Growing up & Moving on

Today the metro was nearly unbearable. When you live in the DC Metro area, well, lets just say things are always unpredictable. I guess I’m getting used to it, but still, when you’re crammed against all of these random strangers you don’t know after a really long day of work where half of what you do partly makes you want to sleep or cry, well, being on the metro just adds to the frustration.

Anyways, lately I’ve been praying a lot about moving on. The past year I’ve been through so much. I worked on a campaign for a few weeks last summer, then in retail for another few weeks, and then I interned for eight months on Capitol Hill. Just recently, about a month ago, I started working at a nonprofit in DC. While it sounds cool, I’m exhausted from the commute each day and honestly there’s really nothing glamorous about living in DC. It might seem awesome on the outside looking in and yes, meeting all of the internationals and suburban transplants is exciting and exhilarating and yet lately I’ve felt so drained from it all.

I wonder if it’s city burnout, sort of like burning out from a high pressure job where you work long hours only with city life, it’s not just the long hours that burn you out – it’s the constant meeting people, getting together with friends, the flood of new faces, the laughter and food and fun that mingles but sometimes wears on me. Is it just summer that’s getting to me or my looming birthday or…I’m not really sure why I feel this way, but I’m learning so much about my character that I never would have learned if I had never moved here.
I’ve learned how spoiled I am. Case in point: paying bills was so stressful to me at first but now I’m getting used to it, except for the fact that I’m still stressed about missing the deadlines, but I never seem to, so that’s good for now. Also, I’ve realized that I have to pay for not just my loans, but EVERYTHING ELSE: food, metro fare, rent, and utilities. Thank Heaven I don’t have to pay for my cell phone or my car insurance yet, but I’m sure that once I’m more settled here and get hired full time, this will happen.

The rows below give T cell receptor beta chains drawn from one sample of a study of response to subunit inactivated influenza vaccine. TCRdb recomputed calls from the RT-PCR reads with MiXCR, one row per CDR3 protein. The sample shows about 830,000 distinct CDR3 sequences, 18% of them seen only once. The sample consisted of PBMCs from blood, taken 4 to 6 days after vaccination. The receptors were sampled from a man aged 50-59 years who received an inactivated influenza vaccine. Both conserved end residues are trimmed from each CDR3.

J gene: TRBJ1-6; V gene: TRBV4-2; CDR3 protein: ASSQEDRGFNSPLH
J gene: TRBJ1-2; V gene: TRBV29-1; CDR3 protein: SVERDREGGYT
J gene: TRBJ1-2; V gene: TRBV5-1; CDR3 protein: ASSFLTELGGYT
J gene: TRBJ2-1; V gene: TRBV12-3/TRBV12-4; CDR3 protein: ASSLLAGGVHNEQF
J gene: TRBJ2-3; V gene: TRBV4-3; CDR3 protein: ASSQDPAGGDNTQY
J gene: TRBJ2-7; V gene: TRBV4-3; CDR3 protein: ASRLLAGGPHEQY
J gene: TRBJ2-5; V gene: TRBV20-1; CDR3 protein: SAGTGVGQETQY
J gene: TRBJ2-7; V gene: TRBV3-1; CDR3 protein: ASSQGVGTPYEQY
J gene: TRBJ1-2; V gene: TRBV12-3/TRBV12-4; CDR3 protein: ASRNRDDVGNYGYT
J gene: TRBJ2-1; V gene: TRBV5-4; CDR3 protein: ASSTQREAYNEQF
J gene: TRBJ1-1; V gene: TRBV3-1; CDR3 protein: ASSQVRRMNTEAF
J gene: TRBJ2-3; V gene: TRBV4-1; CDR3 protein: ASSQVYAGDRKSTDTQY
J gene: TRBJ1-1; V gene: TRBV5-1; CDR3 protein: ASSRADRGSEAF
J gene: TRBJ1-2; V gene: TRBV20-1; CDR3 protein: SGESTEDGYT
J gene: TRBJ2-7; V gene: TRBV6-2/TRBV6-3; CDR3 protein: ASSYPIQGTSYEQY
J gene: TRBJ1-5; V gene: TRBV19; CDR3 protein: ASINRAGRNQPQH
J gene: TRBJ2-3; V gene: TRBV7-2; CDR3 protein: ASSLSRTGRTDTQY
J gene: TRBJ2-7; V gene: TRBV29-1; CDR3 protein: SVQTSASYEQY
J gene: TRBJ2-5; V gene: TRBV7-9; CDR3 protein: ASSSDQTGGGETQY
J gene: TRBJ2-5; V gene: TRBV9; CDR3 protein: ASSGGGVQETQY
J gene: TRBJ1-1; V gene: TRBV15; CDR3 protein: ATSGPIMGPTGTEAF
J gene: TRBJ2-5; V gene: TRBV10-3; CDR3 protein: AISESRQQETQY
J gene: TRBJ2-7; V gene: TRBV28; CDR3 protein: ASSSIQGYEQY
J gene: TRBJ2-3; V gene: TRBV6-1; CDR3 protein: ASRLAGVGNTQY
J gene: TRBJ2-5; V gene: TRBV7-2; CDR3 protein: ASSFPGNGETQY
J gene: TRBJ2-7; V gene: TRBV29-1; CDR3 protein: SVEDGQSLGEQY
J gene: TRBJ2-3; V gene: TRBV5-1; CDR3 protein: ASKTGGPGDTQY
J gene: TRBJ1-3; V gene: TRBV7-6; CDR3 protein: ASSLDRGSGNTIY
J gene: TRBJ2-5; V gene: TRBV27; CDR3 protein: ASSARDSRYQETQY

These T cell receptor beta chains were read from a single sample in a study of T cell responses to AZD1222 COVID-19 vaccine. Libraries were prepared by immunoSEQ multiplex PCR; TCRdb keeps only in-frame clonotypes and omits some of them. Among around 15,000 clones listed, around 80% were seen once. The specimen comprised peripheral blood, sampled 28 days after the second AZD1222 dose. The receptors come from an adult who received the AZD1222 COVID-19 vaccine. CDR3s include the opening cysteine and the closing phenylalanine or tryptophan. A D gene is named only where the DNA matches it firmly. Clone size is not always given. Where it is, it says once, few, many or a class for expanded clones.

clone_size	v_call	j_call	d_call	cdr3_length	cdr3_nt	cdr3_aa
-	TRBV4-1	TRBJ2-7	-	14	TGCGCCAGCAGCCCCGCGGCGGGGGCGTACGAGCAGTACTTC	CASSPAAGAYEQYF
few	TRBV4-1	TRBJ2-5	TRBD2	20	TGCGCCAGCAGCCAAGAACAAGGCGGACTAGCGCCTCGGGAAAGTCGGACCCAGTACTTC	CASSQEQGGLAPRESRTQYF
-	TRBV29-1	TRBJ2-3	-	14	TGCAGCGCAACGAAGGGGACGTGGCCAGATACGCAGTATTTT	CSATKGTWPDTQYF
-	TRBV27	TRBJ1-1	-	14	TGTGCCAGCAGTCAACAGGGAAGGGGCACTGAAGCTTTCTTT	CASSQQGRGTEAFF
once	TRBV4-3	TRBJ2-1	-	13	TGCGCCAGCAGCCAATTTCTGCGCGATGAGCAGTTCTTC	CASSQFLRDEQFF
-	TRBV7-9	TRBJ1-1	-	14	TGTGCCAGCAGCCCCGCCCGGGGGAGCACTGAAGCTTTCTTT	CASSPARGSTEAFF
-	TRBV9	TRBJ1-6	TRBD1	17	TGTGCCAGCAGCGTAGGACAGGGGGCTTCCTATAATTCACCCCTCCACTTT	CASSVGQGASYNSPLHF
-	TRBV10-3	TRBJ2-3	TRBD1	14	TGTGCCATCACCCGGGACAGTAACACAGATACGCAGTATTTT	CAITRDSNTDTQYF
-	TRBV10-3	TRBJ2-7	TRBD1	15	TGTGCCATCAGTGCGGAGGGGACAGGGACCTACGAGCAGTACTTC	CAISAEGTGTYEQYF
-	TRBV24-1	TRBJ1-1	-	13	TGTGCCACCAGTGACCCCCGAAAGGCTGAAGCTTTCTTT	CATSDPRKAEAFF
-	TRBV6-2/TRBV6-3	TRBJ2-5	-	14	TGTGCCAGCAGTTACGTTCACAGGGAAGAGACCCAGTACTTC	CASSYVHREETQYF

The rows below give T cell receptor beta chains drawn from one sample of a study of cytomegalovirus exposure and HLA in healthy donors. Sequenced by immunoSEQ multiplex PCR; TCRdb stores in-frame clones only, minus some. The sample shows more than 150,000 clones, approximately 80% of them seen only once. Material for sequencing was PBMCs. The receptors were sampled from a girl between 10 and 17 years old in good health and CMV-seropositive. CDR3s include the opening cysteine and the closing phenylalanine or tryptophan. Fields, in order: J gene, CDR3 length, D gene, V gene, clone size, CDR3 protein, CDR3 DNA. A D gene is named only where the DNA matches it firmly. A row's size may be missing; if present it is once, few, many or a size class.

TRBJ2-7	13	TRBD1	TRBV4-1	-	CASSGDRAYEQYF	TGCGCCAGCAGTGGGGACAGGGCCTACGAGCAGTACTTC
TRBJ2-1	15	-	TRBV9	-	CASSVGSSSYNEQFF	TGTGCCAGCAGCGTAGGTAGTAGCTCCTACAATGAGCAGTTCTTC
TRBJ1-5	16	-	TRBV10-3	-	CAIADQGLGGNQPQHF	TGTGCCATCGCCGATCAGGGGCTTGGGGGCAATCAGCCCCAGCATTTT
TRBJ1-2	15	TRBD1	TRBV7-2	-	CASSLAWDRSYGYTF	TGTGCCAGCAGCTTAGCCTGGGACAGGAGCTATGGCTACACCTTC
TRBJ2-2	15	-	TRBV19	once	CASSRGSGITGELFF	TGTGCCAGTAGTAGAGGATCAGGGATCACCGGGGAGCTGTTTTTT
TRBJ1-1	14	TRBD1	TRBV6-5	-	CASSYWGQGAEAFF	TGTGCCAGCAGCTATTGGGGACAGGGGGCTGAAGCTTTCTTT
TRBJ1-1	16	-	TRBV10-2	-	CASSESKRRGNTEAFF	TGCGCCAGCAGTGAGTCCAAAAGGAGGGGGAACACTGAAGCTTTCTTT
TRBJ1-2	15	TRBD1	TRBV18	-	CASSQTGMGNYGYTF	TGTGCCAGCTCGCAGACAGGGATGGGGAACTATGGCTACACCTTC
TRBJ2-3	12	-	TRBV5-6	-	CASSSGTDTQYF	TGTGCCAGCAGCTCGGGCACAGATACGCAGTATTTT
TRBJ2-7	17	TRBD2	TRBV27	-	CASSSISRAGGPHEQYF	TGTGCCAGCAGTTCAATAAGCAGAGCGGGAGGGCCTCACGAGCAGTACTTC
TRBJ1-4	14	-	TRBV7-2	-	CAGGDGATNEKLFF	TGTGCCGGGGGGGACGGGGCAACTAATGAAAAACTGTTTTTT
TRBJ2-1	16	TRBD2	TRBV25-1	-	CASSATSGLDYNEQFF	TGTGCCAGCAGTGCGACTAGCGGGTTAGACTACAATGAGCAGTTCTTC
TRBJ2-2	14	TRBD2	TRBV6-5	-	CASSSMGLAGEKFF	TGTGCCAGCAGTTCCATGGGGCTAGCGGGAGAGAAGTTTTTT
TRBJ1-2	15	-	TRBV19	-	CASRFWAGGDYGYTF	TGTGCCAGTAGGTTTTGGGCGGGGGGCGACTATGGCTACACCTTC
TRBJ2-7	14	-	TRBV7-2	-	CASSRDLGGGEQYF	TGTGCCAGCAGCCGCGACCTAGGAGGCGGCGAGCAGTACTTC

I’ve also learned that I gravitate towards wanting genuine friends over wanting just acquaintances. And it shocks and perturbs me when others don’t reciprocate this. I made a friend a few months ago, where we met up a few times and then all of a sudden we completely stopped acting like friends. I guess that only happens in places like DC where you’re so inundated with new people that the new is replaced by the newer, shinier, prettier..However, this is the very same person I’ve been trying to completely forget that I even was friends with because it was slightly more complicated and confusing. It taught me a lot of eye opening lessons about boys and myself that I never would have known if I wouldn’t have befriended this unnamed individual. And goodbyes – especially emotional ones – are sometimes the healthiest ways to heal. Even if it means accepting that that person might think you’re avoiding them because you’re cruel or awful. But it’s funny how your twenties can teach you so much about yourself. Like how you’re drawn to people sometimes just because they’re interested in you and because if for only a little while you’re interested in them and how much your emotions can get invested in them.

More later,

A.

 

 

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